Marc Yahr, President of L&L International, a private jet company based in Miami, Florida, began blogging and taking advantage of social media several years ago. “I thought, social media for private jets – why? Nobody’s reading Facebook just to look at buying a jet. But what I discovered was that it was a great way to provide information to people so they could see what’s going on in the industry,” said Yahr. Yahr discovered the value of providing customer-centric information and reports that he sees a spike in web traffic whenever he adds new content. 

The problem with passive blogs

            A passive blog can be more of a disservice to a website than no blog at all. In spite of impressive statistics about the benefits of consistent and frequent blogging, many companies still neglect to use this marketing tool to their advantage. There are several reasons why this occurs:

  1. Lack of understanding and commitment from management. CEOs may not appreciate its value. This position comes from not realizing how detrimental low SEO results are and the decreased competitiveness that comes from an inactive blog. For these reasons, blogging is a serious initiative that has long-term implications for corporate growth. As such, it involves a detailed strategy to improve company recognition, its brand and solutions.  
  2. Unrealistic expectations. Often, leaders expect to see instantaneous results from blogs. The reality is quite the opposite: the blog’s impact on the bottom line is more of a slow burn. Consistent blogging over time increases SEO, drives more traffic to the website, heightens marketplace awareness and creates opportunities to connect with new prospects.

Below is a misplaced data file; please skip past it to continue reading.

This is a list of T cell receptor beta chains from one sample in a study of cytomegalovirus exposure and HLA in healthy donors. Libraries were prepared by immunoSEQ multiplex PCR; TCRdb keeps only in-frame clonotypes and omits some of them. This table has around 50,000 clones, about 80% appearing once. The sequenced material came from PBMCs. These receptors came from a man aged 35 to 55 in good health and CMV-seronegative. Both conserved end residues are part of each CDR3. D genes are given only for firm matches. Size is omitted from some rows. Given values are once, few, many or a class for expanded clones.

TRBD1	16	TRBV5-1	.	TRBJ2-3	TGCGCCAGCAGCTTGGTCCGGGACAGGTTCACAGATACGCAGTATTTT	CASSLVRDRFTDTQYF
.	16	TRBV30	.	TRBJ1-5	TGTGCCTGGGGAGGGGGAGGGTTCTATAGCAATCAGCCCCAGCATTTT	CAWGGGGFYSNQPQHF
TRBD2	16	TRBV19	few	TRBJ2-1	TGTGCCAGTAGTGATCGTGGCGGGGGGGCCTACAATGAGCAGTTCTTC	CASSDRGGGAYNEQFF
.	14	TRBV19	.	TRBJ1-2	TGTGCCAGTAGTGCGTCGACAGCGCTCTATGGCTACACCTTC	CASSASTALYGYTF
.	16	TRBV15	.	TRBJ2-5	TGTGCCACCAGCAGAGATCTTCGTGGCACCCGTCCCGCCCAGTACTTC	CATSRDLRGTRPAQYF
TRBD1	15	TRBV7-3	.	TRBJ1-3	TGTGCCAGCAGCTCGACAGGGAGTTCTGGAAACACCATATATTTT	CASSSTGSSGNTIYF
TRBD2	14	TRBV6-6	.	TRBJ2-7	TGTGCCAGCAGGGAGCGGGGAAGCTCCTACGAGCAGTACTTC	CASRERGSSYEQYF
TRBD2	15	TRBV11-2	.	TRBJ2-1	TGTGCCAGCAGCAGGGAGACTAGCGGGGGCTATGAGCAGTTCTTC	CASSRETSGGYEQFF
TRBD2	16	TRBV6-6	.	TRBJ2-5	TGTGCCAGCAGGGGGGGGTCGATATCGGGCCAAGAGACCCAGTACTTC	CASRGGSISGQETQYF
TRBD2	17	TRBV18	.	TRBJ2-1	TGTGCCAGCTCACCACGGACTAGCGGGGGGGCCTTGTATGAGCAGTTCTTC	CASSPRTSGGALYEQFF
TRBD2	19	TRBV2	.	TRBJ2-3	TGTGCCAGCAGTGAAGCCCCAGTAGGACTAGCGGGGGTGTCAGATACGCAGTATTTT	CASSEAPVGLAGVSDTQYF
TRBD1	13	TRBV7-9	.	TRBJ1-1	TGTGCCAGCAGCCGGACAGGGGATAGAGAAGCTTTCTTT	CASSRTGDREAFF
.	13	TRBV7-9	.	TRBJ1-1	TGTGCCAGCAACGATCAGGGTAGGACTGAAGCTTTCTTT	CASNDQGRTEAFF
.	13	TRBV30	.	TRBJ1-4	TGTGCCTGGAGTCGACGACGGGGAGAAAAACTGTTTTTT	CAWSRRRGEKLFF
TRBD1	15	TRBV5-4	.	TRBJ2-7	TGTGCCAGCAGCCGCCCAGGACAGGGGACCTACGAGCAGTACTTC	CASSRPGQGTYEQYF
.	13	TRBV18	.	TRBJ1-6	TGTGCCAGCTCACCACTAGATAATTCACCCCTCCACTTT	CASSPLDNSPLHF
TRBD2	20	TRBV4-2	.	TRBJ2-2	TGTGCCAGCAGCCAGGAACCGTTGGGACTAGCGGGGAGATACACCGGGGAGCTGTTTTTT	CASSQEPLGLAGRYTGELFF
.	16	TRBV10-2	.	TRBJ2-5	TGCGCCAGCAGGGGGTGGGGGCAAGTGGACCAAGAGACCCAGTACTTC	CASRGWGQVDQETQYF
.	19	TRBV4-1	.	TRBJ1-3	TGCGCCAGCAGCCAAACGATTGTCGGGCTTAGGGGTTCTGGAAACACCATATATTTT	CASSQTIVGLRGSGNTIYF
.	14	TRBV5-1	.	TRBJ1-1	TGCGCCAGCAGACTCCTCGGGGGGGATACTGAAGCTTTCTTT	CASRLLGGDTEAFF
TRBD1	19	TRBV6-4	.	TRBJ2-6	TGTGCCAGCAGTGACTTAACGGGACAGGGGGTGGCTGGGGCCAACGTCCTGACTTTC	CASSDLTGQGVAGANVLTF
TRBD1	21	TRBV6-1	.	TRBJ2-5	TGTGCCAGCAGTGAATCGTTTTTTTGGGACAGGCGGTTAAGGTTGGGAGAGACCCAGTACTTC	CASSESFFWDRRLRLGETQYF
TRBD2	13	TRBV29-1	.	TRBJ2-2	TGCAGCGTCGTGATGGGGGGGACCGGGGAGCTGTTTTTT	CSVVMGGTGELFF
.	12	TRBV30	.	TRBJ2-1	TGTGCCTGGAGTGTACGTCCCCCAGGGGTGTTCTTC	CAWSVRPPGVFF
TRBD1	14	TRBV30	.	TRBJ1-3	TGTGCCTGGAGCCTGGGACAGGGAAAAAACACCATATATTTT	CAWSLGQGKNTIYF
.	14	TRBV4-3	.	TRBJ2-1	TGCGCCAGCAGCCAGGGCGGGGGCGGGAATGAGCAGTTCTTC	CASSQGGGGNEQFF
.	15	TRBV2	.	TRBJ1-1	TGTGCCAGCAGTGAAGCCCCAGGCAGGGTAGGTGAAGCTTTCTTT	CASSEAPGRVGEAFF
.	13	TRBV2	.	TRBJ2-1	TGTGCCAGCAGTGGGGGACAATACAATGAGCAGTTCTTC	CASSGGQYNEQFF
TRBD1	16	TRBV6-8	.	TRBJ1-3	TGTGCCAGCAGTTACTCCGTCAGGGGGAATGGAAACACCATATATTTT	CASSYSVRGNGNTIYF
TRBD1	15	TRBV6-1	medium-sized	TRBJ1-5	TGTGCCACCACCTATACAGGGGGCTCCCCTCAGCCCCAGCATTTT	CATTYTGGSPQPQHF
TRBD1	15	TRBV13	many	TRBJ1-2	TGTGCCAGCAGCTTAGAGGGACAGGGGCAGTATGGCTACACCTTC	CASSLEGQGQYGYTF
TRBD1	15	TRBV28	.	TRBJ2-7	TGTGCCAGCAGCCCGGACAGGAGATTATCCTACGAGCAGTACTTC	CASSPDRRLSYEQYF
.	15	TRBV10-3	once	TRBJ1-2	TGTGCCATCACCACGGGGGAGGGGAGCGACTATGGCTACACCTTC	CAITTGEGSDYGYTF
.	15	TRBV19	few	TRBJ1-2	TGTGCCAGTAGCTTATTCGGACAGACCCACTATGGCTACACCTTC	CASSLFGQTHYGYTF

3. Reliance on existing staff to blog. Just because there are writers on staff, doesn’t mean they can create consistent blog posts. On the contrary, blogging involves an entire process: planning, writing, editing, researching, formatting and optimizing of blogs for SEO. Most writers or employees tasked with blogging responsibilities don’t have the time to carry out this process effectively. Too often, blogging ceases if the employee changes jobs or leaves the company. Starting a blog requires a commitment from management to supply the resources, whether by hiring dedicated staff or outsourcing, to perform an effective job. Yahr prefers to outsource his blog and other social media tasks. “I have 400 things to do a week. The last thing I can do is write a blog.”